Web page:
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Inflation led a record high 38% of Americans to delay medical treatment due to costs last year, Gallup reported Tuesday in an annual poll.

The percentage who reported they or a family member postponed medical treatment is up from 26% at the end of 2021. It is the highest in the 22 years the polling company has surveyed the issue.

“This change came amid the highest inflation rate in the U.S. in more than 40 years, which made 2022 a challenging year for many Americans,” Gallup said.

An average of 29% of adults reported putting off medical treatment due to cost between 2001 and 2021, according to Gallup. The previous high in the trend, 33%, occurred in 2014 and again in 2019.

In 2022, Gallup found Americans more than twice as likely to report delaying treatment for a serious rather than a “nonserious” condition.

Among those responding to the latest poll, 27% said they put off medical care for a “very” or “somewhat” serious condition or illness. By comparison, 11% said it was “not very” or “not at all” serious.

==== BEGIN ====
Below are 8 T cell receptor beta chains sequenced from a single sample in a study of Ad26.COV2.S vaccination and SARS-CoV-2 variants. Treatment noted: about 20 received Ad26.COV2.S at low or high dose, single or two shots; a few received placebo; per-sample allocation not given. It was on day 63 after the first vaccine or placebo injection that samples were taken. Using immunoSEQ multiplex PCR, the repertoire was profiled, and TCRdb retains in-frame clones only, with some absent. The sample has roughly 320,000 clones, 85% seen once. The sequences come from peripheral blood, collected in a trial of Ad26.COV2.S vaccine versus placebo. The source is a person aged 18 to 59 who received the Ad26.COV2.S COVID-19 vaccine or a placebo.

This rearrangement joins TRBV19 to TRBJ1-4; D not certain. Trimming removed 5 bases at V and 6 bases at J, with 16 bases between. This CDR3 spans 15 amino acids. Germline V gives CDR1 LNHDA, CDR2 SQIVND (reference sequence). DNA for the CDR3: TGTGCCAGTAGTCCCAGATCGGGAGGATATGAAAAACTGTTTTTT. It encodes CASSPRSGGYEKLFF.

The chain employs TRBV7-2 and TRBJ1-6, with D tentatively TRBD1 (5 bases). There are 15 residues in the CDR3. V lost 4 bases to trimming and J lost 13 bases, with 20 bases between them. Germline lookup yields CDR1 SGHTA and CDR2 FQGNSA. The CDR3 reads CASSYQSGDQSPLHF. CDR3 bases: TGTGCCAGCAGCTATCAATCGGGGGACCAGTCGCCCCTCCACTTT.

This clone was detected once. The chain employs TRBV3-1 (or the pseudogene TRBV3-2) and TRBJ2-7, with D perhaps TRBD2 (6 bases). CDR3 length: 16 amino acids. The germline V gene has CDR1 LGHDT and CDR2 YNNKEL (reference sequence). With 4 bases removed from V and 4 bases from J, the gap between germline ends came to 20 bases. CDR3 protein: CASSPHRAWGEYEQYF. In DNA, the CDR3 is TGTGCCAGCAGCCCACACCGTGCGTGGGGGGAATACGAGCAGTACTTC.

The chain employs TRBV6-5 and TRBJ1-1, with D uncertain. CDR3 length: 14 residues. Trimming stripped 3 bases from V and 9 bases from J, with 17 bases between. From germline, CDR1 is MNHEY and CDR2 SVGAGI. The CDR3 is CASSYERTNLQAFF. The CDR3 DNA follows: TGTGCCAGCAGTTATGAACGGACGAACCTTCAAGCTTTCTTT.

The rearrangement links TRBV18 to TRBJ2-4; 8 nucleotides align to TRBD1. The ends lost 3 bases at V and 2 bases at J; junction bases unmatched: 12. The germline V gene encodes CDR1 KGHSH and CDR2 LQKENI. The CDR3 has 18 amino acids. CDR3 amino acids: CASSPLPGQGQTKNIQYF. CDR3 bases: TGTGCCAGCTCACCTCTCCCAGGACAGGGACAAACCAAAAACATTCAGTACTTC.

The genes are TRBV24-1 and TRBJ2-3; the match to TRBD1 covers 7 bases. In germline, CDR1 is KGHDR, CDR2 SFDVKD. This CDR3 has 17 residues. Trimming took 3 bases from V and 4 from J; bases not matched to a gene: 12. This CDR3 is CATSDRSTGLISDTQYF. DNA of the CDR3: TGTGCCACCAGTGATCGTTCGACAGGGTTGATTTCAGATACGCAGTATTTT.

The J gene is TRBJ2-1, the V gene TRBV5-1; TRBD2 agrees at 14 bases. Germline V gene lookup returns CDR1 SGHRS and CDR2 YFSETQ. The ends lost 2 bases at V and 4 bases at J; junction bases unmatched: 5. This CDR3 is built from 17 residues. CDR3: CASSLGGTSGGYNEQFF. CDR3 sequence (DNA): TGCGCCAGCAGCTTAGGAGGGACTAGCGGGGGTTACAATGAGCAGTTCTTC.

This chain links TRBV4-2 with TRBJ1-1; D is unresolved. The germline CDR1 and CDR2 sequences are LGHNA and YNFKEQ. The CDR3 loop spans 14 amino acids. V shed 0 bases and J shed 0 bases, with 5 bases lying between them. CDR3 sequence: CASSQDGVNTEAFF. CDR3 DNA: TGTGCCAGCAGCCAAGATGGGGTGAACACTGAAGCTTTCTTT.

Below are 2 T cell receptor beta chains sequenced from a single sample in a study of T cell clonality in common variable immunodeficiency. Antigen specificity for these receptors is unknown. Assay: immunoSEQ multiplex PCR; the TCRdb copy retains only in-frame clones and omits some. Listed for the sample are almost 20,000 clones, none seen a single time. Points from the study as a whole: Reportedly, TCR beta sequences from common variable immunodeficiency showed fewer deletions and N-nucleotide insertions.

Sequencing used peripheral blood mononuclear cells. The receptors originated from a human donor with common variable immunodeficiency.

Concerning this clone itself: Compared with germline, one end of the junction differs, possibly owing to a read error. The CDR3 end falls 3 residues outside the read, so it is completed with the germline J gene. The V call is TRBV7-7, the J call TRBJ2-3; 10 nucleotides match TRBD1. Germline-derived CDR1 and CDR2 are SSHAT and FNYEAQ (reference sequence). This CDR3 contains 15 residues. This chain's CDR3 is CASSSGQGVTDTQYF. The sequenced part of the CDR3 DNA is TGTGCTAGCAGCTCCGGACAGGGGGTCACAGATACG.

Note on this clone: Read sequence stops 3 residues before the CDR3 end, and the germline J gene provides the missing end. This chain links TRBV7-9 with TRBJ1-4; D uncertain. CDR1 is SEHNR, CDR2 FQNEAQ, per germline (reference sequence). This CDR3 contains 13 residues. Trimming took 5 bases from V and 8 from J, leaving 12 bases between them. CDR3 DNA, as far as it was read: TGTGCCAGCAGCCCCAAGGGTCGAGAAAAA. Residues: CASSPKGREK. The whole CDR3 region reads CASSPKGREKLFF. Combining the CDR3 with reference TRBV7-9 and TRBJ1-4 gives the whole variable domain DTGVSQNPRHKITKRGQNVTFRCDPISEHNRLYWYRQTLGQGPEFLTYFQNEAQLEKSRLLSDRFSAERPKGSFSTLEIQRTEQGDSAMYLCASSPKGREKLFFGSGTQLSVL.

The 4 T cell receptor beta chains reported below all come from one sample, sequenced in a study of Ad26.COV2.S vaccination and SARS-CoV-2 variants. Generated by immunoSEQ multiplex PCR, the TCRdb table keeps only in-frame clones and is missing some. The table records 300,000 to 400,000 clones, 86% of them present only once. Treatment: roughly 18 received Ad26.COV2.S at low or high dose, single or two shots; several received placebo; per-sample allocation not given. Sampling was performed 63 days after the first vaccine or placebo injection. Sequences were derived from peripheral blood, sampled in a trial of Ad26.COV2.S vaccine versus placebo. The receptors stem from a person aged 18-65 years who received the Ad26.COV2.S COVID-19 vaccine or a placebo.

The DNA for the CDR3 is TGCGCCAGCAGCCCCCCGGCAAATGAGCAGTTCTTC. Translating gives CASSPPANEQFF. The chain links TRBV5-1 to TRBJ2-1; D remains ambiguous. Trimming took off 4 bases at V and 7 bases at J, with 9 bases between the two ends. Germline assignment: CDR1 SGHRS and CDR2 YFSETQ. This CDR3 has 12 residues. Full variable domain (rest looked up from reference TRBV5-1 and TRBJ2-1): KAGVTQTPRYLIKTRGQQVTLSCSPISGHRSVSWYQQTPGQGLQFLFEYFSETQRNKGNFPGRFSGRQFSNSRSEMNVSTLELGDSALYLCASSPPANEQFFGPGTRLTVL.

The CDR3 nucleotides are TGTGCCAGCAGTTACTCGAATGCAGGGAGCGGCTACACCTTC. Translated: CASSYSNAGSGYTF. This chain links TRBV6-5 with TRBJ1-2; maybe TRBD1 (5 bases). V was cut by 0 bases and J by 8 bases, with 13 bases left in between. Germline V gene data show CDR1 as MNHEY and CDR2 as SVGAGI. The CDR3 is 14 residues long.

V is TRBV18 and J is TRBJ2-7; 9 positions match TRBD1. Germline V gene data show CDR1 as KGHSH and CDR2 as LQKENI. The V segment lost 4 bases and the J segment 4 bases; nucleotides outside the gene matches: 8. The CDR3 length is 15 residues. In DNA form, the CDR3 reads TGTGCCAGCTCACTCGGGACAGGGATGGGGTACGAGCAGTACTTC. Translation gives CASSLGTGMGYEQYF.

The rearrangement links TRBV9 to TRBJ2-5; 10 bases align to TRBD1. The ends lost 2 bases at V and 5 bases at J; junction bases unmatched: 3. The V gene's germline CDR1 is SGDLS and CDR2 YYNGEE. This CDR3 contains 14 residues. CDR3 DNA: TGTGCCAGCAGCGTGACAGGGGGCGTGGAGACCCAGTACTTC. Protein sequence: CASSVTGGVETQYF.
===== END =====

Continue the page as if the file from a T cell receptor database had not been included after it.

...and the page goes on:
Americans who are too young to receive Medicare coverage and those with less income struggled the most.

The percentage of lower-income adults who said they deferred medical treatment for “serious conditions” rose by 12 points from 2021 to 2022. It rose by 11 points among middle-income Americans and by seven among higher-income respondents.

A new high of 35% of adults aged 18 to 49 and 25% of Americans aged 50 to 64 said they or someone in their family put off care. By comparison, 13% of those aged 65 and older said the same.

Gallup conducted the randomized national telephone survey of 1,020 adults on Nov. 9-Dec. 2. The margin of error was plus or minus 4 percentage points at the 95% confidence level.

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